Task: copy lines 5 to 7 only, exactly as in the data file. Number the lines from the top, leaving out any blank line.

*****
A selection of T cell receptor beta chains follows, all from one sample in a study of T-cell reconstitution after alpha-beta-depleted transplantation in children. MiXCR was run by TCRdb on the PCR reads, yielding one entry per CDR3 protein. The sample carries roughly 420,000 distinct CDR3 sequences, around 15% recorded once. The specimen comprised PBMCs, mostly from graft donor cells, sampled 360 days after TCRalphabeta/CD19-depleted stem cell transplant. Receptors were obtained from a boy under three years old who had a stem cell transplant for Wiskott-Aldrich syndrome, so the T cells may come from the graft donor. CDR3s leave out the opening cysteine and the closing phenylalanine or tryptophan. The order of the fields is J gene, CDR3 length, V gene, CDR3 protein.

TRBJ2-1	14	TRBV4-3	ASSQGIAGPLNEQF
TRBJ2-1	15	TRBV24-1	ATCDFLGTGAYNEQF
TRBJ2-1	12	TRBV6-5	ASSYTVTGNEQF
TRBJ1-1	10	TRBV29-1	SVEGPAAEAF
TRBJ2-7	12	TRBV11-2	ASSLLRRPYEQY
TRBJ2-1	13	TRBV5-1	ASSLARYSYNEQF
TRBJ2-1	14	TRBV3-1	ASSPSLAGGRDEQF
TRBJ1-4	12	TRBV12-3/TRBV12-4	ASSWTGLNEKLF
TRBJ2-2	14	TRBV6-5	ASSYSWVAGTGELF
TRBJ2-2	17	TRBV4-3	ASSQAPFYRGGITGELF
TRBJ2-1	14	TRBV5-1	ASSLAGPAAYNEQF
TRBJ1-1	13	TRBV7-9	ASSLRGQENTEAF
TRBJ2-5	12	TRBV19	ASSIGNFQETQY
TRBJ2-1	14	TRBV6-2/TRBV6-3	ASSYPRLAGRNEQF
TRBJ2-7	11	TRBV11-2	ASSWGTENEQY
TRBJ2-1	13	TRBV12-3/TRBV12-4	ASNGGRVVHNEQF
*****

TRBJ1-1	10	TRBV29-1	SVEGPAAEAF
TRBJ2-7	12	TRBV11-2	ASSLLRRPYEQY
TRBJ2-1	13	TRBV5-1	ASSLARYSYNEQF